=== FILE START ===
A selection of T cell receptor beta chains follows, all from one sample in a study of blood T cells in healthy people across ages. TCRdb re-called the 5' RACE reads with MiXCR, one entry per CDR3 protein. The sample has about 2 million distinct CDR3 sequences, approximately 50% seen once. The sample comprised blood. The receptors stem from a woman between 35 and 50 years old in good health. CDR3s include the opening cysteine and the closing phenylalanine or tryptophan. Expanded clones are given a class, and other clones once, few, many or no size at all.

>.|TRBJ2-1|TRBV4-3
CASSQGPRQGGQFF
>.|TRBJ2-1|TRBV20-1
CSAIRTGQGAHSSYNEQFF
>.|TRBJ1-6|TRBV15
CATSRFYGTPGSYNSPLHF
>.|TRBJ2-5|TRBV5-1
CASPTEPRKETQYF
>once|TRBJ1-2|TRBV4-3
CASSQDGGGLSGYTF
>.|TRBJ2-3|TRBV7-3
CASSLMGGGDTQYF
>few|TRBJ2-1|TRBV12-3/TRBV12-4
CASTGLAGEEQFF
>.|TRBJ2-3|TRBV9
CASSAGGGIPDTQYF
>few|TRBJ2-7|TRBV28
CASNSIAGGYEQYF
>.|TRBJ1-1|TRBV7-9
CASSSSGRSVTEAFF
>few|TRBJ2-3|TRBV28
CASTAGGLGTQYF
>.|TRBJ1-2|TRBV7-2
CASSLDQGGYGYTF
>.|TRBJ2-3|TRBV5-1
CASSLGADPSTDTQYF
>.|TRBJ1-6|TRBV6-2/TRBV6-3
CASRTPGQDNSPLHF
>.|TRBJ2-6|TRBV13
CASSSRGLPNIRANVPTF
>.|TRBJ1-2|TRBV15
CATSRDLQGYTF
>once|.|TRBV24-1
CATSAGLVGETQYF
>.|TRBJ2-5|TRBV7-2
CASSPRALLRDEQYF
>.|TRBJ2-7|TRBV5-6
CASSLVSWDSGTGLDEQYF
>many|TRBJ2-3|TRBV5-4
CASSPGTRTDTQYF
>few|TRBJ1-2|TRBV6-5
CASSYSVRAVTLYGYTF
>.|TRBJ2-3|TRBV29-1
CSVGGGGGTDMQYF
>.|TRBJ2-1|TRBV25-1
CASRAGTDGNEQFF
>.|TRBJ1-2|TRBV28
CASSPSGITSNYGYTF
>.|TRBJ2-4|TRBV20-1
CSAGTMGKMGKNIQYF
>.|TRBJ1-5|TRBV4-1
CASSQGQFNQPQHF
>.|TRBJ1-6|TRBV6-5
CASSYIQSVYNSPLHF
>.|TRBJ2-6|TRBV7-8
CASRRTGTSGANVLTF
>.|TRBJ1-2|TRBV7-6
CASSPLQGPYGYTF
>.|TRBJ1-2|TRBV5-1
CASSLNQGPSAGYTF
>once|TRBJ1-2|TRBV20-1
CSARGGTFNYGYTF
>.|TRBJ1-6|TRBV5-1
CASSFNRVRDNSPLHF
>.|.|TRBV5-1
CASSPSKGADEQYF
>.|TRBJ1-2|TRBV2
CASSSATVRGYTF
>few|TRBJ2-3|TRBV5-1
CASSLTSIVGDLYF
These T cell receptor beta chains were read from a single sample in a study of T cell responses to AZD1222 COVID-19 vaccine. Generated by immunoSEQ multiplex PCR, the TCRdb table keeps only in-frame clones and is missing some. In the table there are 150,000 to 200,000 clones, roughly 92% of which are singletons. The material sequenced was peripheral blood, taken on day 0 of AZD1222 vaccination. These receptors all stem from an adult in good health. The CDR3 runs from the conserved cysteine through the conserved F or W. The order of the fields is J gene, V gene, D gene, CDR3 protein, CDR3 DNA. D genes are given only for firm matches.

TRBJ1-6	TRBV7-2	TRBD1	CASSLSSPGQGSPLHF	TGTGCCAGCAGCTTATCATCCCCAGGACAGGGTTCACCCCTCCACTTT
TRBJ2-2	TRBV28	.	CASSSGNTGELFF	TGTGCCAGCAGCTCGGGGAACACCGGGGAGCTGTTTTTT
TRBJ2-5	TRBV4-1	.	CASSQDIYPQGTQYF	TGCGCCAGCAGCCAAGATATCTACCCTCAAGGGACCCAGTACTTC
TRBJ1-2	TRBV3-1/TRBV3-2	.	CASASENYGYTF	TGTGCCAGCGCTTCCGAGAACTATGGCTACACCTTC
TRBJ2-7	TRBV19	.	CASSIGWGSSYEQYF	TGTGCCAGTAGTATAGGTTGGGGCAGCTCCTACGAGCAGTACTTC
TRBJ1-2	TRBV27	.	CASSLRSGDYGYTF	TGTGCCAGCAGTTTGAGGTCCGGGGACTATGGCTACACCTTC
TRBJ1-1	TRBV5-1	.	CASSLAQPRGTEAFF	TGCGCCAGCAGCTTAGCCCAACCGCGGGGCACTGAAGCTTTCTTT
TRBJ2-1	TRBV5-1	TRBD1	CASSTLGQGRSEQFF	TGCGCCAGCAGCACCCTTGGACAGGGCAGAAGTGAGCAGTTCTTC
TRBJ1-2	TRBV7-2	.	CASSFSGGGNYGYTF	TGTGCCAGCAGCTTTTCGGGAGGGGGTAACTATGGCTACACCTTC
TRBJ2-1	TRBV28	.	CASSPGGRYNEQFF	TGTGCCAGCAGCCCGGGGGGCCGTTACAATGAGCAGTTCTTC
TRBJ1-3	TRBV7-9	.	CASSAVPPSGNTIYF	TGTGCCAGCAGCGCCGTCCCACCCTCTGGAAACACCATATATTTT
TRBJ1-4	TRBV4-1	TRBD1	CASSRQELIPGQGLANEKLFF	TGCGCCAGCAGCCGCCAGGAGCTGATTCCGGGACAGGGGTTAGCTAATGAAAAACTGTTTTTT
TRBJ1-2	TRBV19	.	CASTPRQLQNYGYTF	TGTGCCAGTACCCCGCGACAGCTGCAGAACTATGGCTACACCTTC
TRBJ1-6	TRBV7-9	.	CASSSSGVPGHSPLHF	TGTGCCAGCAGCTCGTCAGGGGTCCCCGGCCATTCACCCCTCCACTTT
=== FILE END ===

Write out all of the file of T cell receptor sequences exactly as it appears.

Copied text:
A selection of T cell receptor beta chains follows, all from one sample in a study of blood T cells in healthy people across ages. TCRdb re-called the 5' RACE reads with MiXCR, one entry per CDR3 protein. The sample has about 2 million distinct CDR3 sequences, approximately 50% seen once. The sample comprised blood. The receptors stem from a woman between 35 and 50 years old in good health. CDR3s include the opening cysteine and the closing phenylalanine or tryptophan. Expanded clones are given a class, and other clones once, few, many or no size at all.

>.|TRBJ2-1|TRBV4-3
CASSQGPRQGGQFF
>.|TRBJ2-1|TRBV20-1
CSAIRTGQGAHSSYNEQFF
>.|TRBJ1-6|TRBV15
CATSRFYGTPGSYNSPLHF
>.|TRBJ2-5|TRBV5-1
CASPTEPRKETQYF
>once|TRBJ1-2|TRBV4-3
CASSQDGGGLSGYTF
>.|TRBJ2-3|TRBV7-3
CASSLMGGGDTQYF
>few|TRBJ2-1|TRBV12-3/TRBV12-4
CASTGLAGEEQFF
>.|TRBJ2-3|TRBV9
CASSAGGGIPDTQYF
>few|TRBJ2-7|TRBV28
CASNSIAGGYEQYF
>.|TRBJ1-1|TRBV7-9
CASSSSGRSVTEAFF
>few|TRBJ2-3|TRBV28
CASTAGGLGTQYF
>.|TRBJ1-2|TRBV7-2
CASSLDQGGYGYTF
>.|TRBJ2-3|TRBV5-1
CASSLGADPSTDTQYF
>.|TRBJ1-6|TRBV6-2/TRBV6-3
CASRTPGQDNSPLHF
>.|TRBJ2-6|TRBV13
CASSSRGLPNIRANVPTF
>.|TRBJ1-2|TRBV15
CATSRDLQGYTF
>once|.|TRBV24-1
CATSAGLVGETQYF
>.|TRBJ2-5|TRBV7-2
CASSPRALLRDEQYF
>.|TRBJ2-7|TRBV5-6
CASSLVSWDSGTGLDEQYF
>many|TRBJ2-3|TRBV5-4
CASSPGTRTDTQYF
>few|TRBJ1-2|TRBV6-5
CASSYSVRAVTLYGYTF
>.|TRBJ2-3|TRBV29-1
CSVGGGGGTDMQYF
>.|TRBJ2-1|TRBV25-1
CASRAGTDGNEQFF
>.|TRBJ1-2|TRBV28
CASSPSGITSNYGYTF
>.|TRBJ2-4|TRBV20-1
CSAGTMGKMGKNIQYF
>.|TRBJ1-5|TRBV4-1
CASSQGQFNQPQHF
>.|TRBJ1-6|TRBV6-5
CASSYIQSVYNSPLHF
>.|TRBJ2-6|TRBV7-8
CASRRTGTSGANVLTF
>.|TRBJ1-2|TRBV7-6
CASSPLQGPYGYTF
>.|TRBJ1-2|TRBV5-1
CASSLNQGPSAGYTF
>once|TRBJ1-2|TRBV20-1
CSARGGTFNYGYTF
>.|TRBJ1-6|TRBV5-1
CASSFNRVRDNSPLHF
>.|.|TRBV5-1
CASSPSKGADEQYF
>.|TRBJ1-2|TRBV2
CASSSATVRGYTF
>few|TRBJ2-3|TRBV5-1
CASSLTSIVGDLYF
These T cell receptor beta chains were read from a single sample in a study of T cell responses to AZD1222 COVID-19 vaccine. Generated by immunoSEQ multiplex PCR, the TCRdb table keeps only in-frame clones and is missing some. In the table there are 150,000 to 200,000 clones, roughly 92% of which are singletons. The material sequenced was peripheral blood, taken on day 0 of AZD1222 vaccination. These receptors all stem from an adult in good health. The CDR3 runs from the conserved cysteine through the conserved F or W. The order of the fields is J gene, V gene, D gene, CDR3 protein, CDR3 DNA. D genes are given only for firm matches.

TRBJ1-6	TRBV7-2	TRBD1	CASSLSSPGQGSPLHF	TGTGCCAGCAGCTTATCATCCCCAGGACAGGGTTCACCCCTCCACTTT
TRBJ2-2	TRBV28	.	CASSSGNTGELFF	TGTGCCAGCAGCTCGGGGAACACCGGGGAGCTGTTTTTT
TRBJ2-5	TRBV4-1	.	CASSQDIYPQGTQYF	TGCGCCAGCAGCCAAGATATCTACCCTCAAGGGACCCAGTACTTC
TRBJ1-2	TRBV3-1/TRBV3-2	.	CASASENYGYTF	TGTGCCAGCGCTTCCGAGAACTATGGCTACACCTTC
TRBJ2-7	TRBV19	.	CASSIGWGSSYEQYF	TGTGCCAGTAGTATAGGTTGGGGCAGCTCCTACGAGCAGTACTTC
TRBJ1-2	TRBV27	.	CASSLRSGDYGYTF	TGTGCCAGCAGTTTGAGGTCCGGGGACTATGGCTACACCTTC
TRBJ1-1	TRBV5-1	.	CASSLAQPRGTEAFF	TGCGCCAGCAGCTTAGCCCAACCGCGGGGCACTGAAGCTTTCTTT
TRBJ2-1	TRBV5-1	TRBD1	CASSTLGQGRSEQFF	TGCGCCAGCAGCACCCTTGGACAGGGCAGAAGTGAGCAGTTCTTC
TRBJ1-2	TRBV7-2	.	CASSFSGGGNYGYTF	TGTGCCAGCAGCTTTTCGGGAGGGGGTAACTATGGCTACACCTTC
TRBJ2-1	TRBV28	.	CASSPGGRYNEQFF	TGTGCCAGCAGCCCGGGGGGCCGTTACAATGAGCAGTTCTTC
TRBJ1-3	TRBV7-9	.	CASSAVPPSGNTIYF	TGTGCCAGCAGCGCCGTCCCACCCTCTGGAAACACCATATATTTT
TRBJ1-4	TRBV4-1	TRBD1	CASSRQELIPGQGLANEKLFF	TGCGCCAGCAGCCGCCAGGAGCTGATTCCGGGACAGGGGTTAGCTAATGAAAAACTGTTTTTT
TRBJ1-2	TRBV19	.	CASTPRQLQNYGYTF	TGTGCCAGTACCCCGCGACAGCTGCAGAACTATGGCTACACCTTC
TRBJ1-6	TRBV7-9	.	CASSSSGVPGHSPLHF	TGTGCCAGCAGCTCGTCAGGGGTCCCCGGCCATTCACCCCTCCACTTT